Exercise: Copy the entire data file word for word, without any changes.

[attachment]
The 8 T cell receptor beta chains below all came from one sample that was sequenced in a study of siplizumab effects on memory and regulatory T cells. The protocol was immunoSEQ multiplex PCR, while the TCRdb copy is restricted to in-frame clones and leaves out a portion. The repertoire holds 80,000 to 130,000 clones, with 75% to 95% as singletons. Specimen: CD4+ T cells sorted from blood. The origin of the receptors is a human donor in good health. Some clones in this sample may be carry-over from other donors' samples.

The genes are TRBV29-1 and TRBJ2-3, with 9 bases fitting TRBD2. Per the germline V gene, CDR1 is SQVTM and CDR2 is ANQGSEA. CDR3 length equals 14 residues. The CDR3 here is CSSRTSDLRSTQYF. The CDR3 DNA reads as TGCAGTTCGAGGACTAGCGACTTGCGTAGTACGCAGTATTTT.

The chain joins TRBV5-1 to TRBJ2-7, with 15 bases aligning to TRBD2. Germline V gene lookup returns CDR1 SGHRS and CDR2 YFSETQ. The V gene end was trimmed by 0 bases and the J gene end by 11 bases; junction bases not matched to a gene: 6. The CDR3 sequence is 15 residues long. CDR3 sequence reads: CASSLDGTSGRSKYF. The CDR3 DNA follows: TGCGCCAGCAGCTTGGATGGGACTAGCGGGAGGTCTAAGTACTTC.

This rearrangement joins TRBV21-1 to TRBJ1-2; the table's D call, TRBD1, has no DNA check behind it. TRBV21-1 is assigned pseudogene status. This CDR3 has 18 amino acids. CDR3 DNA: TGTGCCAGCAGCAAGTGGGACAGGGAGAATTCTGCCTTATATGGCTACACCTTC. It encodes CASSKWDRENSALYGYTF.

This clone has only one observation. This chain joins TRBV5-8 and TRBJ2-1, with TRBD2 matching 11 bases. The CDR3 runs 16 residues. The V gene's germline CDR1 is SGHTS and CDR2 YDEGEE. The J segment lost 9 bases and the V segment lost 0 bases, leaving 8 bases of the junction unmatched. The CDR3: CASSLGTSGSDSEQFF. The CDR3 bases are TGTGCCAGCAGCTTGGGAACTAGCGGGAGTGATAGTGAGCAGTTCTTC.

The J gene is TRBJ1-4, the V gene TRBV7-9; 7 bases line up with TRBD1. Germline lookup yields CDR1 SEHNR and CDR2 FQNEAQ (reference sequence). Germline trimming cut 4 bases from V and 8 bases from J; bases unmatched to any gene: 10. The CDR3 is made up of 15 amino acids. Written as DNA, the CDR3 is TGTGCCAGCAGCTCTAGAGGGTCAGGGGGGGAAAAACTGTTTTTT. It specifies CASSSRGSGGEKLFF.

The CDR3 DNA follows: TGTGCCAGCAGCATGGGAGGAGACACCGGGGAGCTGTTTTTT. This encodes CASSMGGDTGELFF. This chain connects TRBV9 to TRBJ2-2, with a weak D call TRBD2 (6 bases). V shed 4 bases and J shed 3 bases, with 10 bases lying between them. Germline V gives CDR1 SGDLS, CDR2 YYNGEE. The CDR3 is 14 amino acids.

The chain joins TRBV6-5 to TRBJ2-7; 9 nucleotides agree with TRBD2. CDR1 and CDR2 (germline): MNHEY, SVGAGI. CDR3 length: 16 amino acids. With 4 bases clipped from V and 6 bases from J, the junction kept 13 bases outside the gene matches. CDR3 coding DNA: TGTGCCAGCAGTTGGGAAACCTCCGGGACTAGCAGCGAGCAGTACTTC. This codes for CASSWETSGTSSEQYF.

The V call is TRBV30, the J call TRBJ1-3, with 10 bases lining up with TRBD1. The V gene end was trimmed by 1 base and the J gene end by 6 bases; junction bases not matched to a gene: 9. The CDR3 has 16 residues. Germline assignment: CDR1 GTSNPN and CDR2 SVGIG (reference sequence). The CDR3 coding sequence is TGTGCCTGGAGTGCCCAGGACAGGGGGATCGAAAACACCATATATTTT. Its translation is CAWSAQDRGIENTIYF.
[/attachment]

The 8 T cell receptor beta chains below all came from one sample that was sequenced in a study of siplizumab effects on memory and regulatory T cells. The protocol was immunoSEQ multiplex PCR, while the TCRdb copy is restricted to in-frame clones and leaves out a portion. The repertoire holds 80,000 to 130,000 clones, with 75% to 95% as singletons. Specimen: CD4+ T cells sorted from blood. The origin of the receptors is a human donor in good health. Some clones in this sample may be carry-over from other donors' samples.

The genes are TRBV29-1 and TRBJ2-3, with 9 bases fitting TRBD2. Per the germline V gene, CDR1 is SQVTM and CDR2 is ANQGSEA. CDR3 length equals 14 residues. The CDR3 here is CSSRTSDLRSTQYF. The CDR3 DNA reads as TGCAGTTCGAGGACTAGCGACTTGCGTAGTACGCAGTATTTT.

The chain joins TRBV5-1 to TRBJ2-7, with 15 bases aligning to TRBD2. Germline V gene lookup returns CDR1 SGHRS and CDR2 YFSETQ. The V gene end was trimmed by 0 bases and the J gene end by 11 bases; junction bases not matched to a gene: 6. The CDR3 sequence is 15 residues long. CDR3 sequence reads: CASSLDGTSGRSKYF. The CDR3 DNA follows: TGCGCCAGCAGCTTGGATGGGACTAGCGGGAGGTCTAAGTACTTC.

This rearrangement joins TRBV21-1 to TRBJ1-2; the table's D call, TRBD1, has no DNA check behind it. TRBV21-1 is assigned pseudogene status. This CDR3 has 18 amino acids. CDR3 DNA: TGTGCCAGCAGCAAGTGGGACAGGGAGAATTCTGCCTTATATGGCTACACCTTC. It encodes CASSKWDRENSALYGYTF.

This clone has only one observation. This chain joins TRBV5-8 and TRBJ2-1, with TRBD2 matching 11 bases. The CDR3 runs 16 residues. The V gene's germline CDR1 is SGHTS and CDR2 YDEGEE. The J segment lost 9 bases and the V segment lost 0 bases, leaving 8 bases of the junction unmatched. The CDR3: CASSLGTSGSDSEQFF. The CDR3 bases are TGTGCCAGCAGCTTGGGAACTAGCGGGAGTGATAGTGAGCAGTTCTTC.

The J gene is TRBJ1-4, the V gene TRBV7-9; 7 bases line up with TRBD1. Germline lookup yields CDR1 SEHNR and CDR2 FQNEAQ (reference sequence). Germline trimming cut 4 bases from V and 8 bases from J; bases unmatched to any gene: 10. The CDR3 is made up of 15 amino acids. Written as DNA, the CDR3 is TGTGCCAGCAGCTCTAGAGGGTCAGGGGGGGAAAAACTGTTTTTT. It specifies CASSSRGSGGEKLFF.

The CDR3 DNA follows: TGTGCCAGCAGCATGGGAGGAGACACCGGGGAGCTGTTTTTT. This encodes CASSMGGDTGELFF. This chain connects TRBV9 to TRBJ2-2, with a weak D call TRBD2 (6 bases). V shed 4 bases and J shed 3 bases, with 10 bases lying between them. Germline V gives CDR1 SGDLS, CDR2 YYNGEE. The CDR3 is 14 amino acids.

The chain joins TRBV6-5 to TRBJ2-7; 9 nucleotides agree with TRBD2. CDR1 and CDR2 (germline): MNHEY, SVGAGI. CDR3 length: 16 amino acids. With 4 bases clipped from V and 6 bases from J, the junction kept 13 bases outside the gene matches. CDR3 coding DNA: TGTGCCAGCAGTTGGGAAACCTCCGGGACTAGCAGCGAGCAGTACTTC. This codes for CASSWETSGTSSEQYF.

The V call is TRBV30, the J call TRBJ1-3, with 10 bases lining up with TRBD1. The V gene end was trimmed by 1 base and the J gene end by 6 bases; junction bases not matched to a gene: 9. The CDR3 has 16 residues. Germline assignment: CDR1 GTSNPN and CDR2 SVGIG (reference sequence). The CDR3 coding sequence is TGTGCCTGGAGTGCCCAGGACAGGGGGATCGAAAACACCATATATTTT. Its translation is CAWSAQDRGIENTIYF.